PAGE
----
The Latino Student Alliance’s annual banquet, a delicious culinary and cultural expedition, marked the near-conclusion of Eastern Mennonite University’s Latino Heritage Month celebration. Six events beginning in mid-September provided the campus community opportunities for learning, engagement, worship, musical celebrations and of course, dancing and sharing food together.
Only the LSA reunion remains. This event is in University Commons 211 from 1:45-3 p.m. on Saturday, Oct. 13, during EMU’s Homecoming and Family Weekend. (LSA is also active throughout the year; stay tuned for their fourth annual popular Easter-time alfombra creation and worship service. Read more here and follow club activities on Facebook.)
On Friday evening, approximately 190 guests enjoyed savory food prepared by local restaurants Las Chamas, Pollo A La Brasa, El Milagro and El Charro.
LSA officers Ariel Barbosa and Fred Flores-Cano mc’ed the event, which included speakers Keyri Lopez-Godoy ’17 and Andrew Suderman, professor of theology, peace and mission who spent 10 years living in Costa Rica, Bolivia and Colombia, as well as reflections from students who had traveled on relevant cross-culturals.
The Jazz Combo and Jazz Ensemble, led by Kaleb Branner and Bob Curry respectively, provided musical interludes, and two dances were performed: a Bolivian folk dance called “Taquirari” by Maria René Saucedo and Rachel Loyer and the merengue dominicano by nursing professor Laura Yoder and Otoniel Suero Escalante.
Fuller professor speaks
LSA also hosted Fuller Theological Seminary professor Juan Martínez earlier this month for a series of talks, including a worship service at Eastern Mennonite Seminary, a convocation address in Lehman Auditorium, and an evening event, open to the public, with students in Professor Adriana Rojas’ 400-level Spanish course that engages with the theme of marginalized voices.
Martínez shared a historical perspective that challenged the American narrative regarding the annexation of northern Mexico and then recounted his own experiences with discrimination in the education system and racial profiling, Rojas said in an email. He went on to discuss immigration and deportation, specifically addressing “ways to advocate for immigrants and continue conversations with people that support border walls and deportation.”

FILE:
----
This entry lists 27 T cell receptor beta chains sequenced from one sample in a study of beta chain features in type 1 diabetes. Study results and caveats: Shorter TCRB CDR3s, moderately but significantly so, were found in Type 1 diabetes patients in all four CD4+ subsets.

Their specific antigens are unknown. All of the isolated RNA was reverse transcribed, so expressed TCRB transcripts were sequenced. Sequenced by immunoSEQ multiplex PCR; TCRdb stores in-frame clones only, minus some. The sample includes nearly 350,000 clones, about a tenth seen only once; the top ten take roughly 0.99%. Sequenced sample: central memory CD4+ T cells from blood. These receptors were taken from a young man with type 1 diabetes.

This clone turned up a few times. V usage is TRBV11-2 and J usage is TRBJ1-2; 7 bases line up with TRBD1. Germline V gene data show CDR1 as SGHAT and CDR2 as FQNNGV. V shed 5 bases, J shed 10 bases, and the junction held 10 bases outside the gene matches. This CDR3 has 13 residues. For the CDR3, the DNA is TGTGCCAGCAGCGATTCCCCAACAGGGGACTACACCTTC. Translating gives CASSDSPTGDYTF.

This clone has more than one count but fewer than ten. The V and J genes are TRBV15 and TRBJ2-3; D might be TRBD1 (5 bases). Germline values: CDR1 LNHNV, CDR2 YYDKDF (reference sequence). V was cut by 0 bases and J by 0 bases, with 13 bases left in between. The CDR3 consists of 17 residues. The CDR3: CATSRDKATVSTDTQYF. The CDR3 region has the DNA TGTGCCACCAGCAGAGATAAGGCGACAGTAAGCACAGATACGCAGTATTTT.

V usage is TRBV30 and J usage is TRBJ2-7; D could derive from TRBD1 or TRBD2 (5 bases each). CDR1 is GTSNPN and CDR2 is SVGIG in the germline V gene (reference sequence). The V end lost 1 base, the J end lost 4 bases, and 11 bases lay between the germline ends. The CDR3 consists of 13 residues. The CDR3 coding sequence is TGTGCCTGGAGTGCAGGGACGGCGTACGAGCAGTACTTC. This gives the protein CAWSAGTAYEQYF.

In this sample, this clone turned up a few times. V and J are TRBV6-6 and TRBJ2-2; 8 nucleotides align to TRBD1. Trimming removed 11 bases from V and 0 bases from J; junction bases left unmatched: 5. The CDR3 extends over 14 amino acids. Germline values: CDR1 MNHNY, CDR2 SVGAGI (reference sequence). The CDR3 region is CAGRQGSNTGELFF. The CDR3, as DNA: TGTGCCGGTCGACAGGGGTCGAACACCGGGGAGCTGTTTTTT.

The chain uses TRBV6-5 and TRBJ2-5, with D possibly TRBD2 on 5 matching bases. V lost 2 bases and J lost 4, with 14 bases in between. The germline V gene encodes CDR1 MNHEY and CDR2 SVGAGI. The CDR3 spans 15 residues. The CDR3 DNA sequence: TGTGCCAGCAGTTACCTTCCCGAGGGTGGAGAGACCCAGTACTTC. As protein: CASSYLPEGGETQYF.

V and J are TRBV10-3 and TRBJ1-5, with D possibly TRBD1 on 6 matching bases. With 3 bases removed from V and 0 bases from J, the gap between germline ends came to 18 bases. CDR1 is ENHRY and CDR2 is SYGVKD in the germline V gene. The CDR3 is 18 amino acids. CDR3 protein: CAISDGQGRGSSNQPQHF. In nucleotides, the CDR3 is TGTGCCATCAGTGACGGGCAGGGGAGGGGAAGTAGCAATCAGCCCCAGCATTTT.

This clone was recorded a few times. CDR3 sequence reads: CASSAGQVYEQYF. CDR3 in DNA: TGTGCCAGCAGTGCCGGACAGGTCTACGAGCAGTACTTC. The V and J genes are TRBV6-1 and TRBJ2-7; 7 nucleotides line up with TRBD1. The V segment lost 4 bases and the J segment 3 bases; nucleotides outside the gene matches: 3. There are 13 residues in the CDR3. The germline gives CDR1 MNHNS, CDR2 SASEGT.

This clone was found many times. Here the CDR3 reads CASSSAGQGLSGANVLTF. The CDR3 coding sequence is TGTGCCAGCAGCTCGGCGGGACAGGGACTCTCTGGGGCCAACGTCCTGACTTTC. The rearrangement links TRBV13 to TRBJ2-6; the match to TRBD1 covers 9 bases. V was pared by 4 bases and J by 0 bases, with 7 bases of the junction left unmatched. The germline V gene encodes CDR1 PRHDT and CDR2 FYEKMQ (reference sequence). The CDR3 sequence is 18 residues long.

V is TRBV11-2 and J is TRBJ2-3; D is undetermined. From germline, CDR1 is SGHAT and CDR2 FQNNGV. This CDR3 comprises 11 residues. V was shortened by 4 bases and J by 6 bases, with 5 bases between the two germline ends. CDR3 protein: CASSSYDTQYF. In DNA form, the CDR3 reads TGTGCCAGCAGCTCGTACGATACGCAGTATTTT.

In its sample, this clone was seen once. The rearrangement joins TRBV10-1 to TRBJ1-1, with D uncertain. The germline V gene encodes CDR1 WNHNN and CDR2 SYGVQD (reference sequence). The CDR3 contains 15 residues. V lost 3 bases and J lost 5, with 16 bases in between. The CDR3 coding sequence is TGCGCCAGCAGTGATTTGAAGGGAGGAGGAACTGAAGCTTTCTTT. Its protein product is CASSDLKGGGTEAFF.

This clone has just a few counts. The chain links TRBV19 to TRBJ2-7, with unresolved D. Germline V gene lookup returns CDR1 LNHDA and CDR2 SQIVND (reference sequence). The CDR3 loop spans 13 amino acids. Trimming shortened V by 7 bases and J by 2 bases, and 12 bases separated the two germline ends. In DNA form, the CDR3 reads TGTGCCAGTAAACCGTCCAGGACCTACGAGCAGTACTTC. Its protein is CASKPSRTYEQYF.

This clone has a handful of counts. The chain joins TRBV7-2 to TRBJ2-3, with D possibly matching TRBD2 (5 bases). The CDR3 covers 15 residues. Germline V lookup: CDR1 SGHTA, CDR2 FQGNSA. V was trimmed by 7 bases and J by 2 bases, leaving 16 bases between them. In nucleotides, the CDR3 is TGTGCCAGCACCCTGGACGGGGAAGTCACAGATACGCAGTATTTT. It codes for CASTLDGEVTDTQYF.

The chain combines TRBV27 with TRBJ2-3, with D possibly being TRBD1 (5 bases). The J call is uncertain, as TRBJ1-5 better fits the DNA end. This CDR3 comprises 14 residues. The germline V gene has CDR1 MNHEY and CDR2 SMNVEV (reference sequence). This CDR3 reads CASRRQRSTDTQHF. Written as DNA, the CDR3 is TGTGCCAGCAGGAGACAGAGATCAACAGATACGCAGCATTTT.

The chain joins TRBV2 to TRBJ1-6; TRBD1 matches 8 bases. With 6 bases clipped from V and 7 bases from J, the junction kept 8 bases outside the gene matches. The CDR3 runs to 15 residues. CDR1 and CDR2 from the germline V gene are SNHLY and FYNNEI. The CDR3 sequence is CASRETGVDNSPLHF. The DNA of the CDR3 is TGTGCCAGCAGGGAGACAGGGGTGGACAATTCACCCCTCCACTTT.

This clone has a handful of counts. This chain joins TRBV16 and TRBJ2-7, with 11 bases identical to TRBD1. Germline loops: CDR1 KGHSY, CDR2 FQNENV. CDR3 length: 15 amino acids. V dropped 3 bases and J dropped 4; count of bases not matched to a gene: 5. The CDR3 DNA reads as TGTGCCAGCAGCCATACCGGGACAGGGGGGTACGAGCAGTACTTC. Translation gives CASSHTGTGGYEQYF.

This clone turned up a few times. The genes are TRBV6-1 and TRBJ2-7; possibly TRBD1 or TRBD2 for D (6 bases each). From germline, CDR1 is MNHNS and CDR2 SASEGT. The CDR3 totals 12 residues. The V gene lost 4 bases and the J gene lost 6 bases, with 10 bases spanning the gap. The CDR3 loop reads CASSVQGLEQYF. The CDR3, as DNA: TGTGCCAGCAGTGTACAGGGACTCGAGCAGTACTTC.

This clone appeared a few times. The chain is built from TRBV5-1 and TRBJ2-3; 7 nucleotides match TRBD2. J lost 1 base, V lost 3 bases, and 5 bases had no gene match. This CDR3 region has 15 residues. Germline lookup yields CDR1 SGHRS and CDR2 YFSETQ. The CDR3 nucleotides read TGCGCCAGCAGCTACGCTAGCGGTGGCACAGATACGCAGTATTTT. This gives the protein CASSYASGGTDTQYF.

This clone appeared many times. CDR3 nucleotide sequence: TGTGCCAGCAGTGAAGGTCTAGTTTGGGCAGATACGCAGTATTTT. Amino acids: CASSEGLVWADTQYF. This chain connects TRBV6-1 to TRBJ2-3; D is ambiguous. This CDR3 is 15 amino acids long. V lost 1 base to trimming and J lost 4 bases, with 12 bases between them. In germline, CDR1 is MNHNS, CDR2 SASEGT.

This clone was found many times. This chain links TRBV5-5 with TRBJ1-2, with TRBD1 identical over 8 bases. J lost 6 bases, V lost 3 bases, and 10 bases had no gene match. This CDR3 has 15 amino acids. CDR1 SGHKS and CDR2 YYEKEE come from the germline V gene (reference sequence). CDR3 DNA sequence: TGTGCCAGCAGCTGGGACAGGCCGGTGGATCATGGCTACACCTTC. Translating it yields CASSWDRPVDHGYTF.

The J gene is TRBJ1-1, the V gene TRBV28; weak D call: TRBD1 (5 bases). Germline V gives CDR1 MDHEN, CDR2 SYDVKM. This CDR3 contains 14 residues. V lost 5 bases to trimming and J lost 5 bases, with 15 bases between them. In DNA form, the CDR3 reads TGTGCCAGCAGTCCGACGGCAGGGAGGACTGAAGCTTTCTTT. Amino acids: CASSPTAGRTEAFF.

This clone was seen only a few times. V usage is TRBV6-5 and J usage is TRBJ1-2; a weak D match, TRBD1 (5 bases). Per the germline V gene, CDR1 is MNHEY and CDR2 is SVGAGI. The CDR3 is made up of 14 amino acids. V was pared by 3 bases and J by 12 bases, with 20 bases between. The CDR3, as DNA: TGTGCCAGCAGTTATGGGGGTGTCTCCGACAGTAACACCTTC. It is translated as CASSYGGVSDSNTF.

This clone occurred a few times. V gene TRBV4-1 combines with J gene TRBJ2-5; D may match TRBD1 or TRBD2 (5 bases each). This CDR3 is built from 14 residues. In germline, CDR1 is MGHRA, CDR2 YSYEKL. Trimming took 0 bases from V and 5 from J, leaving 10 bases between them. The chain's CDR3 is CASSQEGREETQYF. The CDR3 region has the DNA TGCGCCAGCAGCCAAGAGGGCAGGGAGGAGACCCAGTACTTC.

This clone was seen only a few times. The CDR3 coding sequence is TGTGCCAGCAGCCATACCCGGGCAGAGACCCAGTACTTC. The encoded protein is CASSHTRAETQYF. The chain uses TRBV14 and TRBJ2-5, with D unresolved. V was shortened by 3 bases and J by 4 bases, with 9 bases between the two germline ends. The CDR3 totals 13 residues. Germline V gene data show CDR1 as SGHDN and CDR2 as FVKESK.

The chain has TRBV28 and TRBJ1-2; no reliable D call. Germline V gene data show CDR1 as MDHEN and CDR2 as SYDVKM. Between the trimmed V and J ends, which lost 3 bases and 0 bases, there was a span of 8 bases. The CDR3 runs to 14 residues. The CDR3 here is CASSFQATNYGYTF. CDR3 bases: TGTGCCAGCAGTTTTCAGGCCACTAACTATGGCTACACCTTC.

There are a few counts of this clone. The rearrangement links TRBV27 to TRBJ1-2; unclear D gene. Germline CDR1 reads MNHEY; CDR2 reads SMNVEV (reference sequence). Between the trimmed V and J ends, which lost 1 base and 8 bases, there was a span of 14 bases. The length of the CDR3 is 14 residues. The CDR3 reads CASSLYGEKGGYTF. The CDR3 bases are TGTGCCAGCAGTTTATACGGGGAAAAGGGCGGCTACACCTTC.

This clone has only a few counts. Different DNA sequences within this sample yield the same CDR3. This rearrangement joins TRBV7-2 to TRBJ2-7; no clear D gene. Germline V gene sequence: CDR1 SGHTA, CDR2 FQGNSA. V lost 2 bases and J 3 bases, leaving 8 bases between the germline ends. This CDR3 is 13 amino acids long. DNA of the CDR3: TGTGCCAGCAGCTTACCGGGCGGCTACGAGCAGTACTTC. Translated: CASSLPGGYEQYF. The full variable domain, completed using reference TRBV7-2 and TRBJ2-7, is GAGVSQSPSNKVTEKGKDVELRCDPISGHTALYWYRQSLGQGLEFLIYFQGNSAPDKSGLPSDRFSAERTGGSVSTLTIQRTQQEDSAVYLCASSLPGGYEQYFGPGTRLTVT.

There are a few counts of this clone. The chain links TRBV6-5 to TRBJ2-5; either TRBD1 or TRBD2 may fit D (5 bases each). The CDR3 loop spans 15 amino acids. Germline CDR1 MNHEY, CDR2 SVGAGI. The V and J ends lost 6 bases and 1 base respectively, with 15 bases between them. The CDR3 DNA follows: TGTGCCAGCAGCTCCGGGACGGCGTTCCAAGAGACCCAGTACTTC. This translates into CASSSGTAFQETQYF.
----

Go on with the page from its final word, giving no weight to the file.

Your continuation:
“Dr. Martinez stressed that, instead of debating values and morals or resorting to tribalism, our narratives have the power to shift dominant narratives to create more inclusive nation,” Rojas said. “He also expressed the need for humanizing language to talk about migrants. In conclusion, he argued that the deportation of Latinos, who whether protestant or Catholic tend to profess and practice their faith, is in fact making the U.S. less Christian.”
Student Elizabeth Nisly said she appreciated hearing from Martinez that arguments themselves don’t work to change minds, and “that first we have to change our own narrative … to to build common bridges between people, by talking about work that immigrant people do that is a blessing others or by joyfully talking about our own immigration narrative.”
“I think the most important thing he said, for those of us who already consider ourselves ‘pro-immigration”‘ is to be in relationship with migrant people, not in a position of power, of ‘helping,'” Nisly reflected. “He challenged us to listen to stories and also be willing to share our own, to serve and to be served.”
Voices from the margins hold wisdom, vision
In his convocation address, Martínez spoke on the challenge of finding a clear path in times of darkness and confusion.
The path is indeed not always clear for followers of Christ, Martinez said. Yet, in the Bible, “in those moments when the people of God seem on edge and have lost their hope, when many just give up, some pray and seek out God, and in that process … out of those difficult times, those with eyes to see find that God has always been there creating new paths.”
“God puts in our mix people that God wants to use to speak into our lives and in for our future,” Martinez said. Many times these are the marginalized, the outsiders, the fresh converts who see with new eyes and bring a new perspective.
Consider the vibrancy of the churches and followers of the global south, he pointed out. “Christians around the world are in places where they don’t have power or they can’t go to a Christian university. They live where they often have to hide the fact that they are followers of Jesus Christ or they suffer because they are followers of Jesus Christ. Many of these churches are poor and on the margins of society, yet they seem to be intuitively missional in their approach to be in church.”
Martínez has served in multiple roles at Fuller since 2001, including vice president for diversity and international ministries, vice provost, associate provost for diversity and international programs, and director of the Center for the Study of Hispanic Church and Community.
He joined Fuller from the Latin American Anabaptist Seminary in Guatemala City, Guatemala, where he served as rector for nine years. A Mennonite Brethren pastor, Martínez also has experience in church planting and teaching in both religious and secular venues. He served as director of Hispanic Ministries for the Pacific District Conference of the Mennonite Brethren Church and of Instituto Bíblico del Pacífico, a Mennonite Brethren Bible Institute.
Read more about Latino Student Alliance, which started on EMU’s campus in 1996, and is led during the 2018 by officers Ariel Barbosa, Anastasia Dronov, Kayley Scottlind, Fred Flores-Cano, Joshua Gomez and Donaldo Lleshi. Ana Cruz and Maria Esther Showalter are the advisors.